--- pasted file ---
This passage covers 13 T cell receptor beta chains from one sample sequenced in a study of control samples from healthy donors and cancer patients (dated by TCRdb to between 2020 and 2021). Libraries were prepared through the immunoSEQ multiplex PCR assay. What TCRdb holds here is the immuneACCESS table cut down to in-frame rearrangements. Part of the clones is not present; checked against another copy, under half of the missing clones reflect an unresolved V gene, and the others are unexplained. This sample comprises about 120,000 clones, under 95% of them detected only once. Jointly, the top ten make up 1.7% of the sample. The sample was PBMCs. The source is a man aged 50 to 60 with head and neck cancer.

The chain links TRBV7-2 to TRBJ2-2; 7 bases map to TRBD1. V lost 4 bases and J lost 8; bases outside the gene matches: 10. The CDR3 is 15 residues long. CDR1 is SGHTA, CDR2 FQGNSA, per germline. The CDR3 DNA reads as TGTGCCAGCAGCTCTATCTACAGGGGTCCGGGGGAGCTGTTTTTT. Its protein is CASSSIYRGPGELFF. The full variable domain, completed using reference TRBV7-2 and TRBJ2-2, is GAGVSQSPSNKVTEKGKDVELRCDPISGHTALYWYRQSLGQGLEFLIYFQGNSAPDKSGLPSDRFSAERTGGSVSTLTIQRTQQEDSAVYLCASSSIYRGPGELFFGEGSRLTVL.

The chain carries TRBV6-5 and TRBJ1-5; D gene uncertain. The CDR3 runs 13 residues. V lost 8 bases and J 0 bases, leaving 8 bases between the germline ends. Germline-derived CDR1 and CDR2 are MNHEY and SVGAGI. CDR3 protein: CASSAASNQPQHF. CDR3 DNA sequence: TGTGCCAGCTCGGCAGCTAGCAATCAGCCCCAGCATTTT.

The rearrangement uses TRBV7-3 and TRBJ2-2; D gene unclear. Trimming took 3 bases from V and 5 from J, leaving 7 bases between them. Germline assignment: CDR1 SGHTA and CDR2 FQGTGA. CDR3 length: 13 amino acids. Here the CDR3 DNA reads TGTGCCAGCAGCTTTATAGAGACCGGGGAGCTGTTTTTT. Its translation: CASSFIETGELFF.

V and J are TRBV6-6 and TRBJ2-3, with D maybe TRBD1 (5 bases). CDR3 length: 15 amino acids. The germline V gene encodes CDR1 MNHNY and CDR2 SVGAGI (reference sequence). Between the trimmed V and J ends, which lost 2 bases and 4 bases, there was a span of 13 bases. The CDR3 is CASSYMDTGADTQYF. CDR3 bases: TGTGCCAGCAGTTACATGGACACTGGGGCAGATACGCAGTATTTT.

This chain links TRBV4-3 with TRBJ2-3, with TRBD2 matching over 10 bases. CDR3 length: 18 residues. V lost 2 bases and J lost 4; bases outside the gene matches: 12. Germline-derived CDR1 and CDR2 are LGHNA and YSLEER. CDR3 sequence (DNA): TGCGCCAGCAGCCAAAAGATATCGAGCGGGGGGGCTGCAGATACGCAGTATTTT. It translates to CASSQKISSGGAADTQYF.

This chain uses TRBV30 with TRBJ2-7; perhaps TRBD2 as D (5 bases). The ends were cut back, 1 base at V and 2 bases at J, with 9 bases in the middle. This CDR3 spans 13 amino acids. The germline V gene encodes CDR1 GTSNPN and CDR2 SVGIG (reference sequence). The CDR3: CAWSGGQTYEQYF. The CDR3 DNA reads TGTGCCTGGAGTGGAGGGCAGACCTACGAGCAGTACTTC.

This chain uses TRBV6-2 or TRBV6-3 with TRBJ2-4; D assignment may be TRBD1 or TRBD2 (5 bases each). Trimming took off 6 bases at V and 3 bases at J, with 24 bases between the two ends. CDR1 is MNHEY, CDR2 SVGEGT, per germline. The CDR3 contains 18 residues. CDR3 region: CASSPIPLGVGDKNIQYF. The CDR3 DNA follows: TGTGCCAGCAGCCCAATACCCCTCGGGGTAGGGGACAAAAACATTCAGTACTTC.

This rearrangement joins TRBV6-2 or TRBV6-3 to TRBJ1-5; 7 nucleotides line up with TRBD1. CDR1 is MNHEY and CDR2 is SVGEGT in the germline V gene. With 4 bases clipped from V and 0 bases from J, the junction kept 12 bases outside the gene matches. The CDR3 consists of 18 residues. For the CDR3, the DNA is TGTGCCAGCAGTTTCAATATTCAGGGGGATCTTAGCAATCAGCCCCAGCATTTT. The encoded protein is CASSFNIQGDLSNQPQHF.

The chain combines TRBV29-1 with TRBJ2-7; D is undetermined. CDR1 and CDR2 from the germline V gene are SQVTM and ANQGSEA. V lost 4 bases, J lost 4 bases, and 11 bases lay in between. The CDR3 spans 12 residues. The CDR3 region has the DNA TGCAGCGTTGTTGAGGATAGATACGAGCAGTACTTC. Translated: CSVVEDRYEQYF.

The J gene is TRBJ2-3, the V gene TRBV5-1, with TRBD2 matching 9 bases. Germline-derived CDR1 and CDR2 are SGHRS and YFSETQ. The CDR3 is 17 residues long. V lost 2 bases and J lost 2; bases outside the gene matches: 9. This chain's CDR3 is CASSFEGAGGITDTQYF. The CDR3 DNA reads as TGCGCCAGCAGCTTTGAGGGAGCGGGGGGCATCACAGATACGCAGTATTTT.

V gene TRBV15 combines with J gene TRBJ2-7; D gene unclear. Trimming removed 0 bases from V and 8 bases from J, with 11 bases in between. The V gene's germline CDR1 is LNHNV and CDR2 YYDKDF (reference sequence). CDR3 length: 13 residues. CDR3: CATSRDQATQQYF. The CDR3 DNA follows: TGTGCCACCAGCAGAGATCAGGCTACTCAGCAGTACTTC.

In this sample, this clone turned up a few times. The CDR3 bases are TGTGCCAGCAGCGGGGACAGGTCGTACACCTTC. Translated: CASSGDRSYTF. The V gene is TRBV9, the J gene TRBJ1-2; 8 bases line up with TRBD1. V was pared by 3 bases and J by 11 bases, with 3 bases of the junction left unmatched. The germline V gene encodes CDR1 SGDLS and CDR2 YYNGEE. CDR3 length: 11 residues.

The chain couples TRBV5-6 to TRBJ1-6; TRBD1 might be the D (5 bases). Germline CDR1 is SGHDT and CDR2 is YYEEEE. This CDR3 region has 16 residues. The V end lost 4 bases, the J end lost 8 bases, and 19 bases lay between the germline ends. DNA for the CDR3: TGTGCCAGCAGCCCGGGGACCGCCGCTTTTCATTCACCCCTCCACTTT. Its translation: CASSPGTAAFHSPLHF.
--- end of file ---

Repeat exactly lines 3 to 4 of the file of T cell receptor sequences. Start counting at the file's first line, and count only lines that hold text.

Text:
The chain carries TRBV6-5 and TRBJ1-5; D gene uncertain. The CDR3 runs 13 residues. V lost 8 bases and J 0 bases, leaving 8 bases between the germline ends. Germline-derived CDR1 and CDR2 are MNHEY and SVGAGI. CDR3 protein: CASSAASNQPQHF. CDR3 DNA sequence: TGTGCCAGCTCGGCAGCTAGCAATCAGCCCCAGCATTTT.

The rearrangement uses TRBV7-3 and TRBJ2-2; D gene unclear. Trimming took 3 bases from V and 5 from J, leaving 7 bases between them. Germline assignment: CDR1 SGHTA and CDR2 FQGTGA. CDR3 length: 13 amino acids. Here the CDR3 DNA reads TGTGCCAGCAGCTTTATAGAGACCGGGGAGCTGTTTTTT. Its translation: CASSFIETGELFF.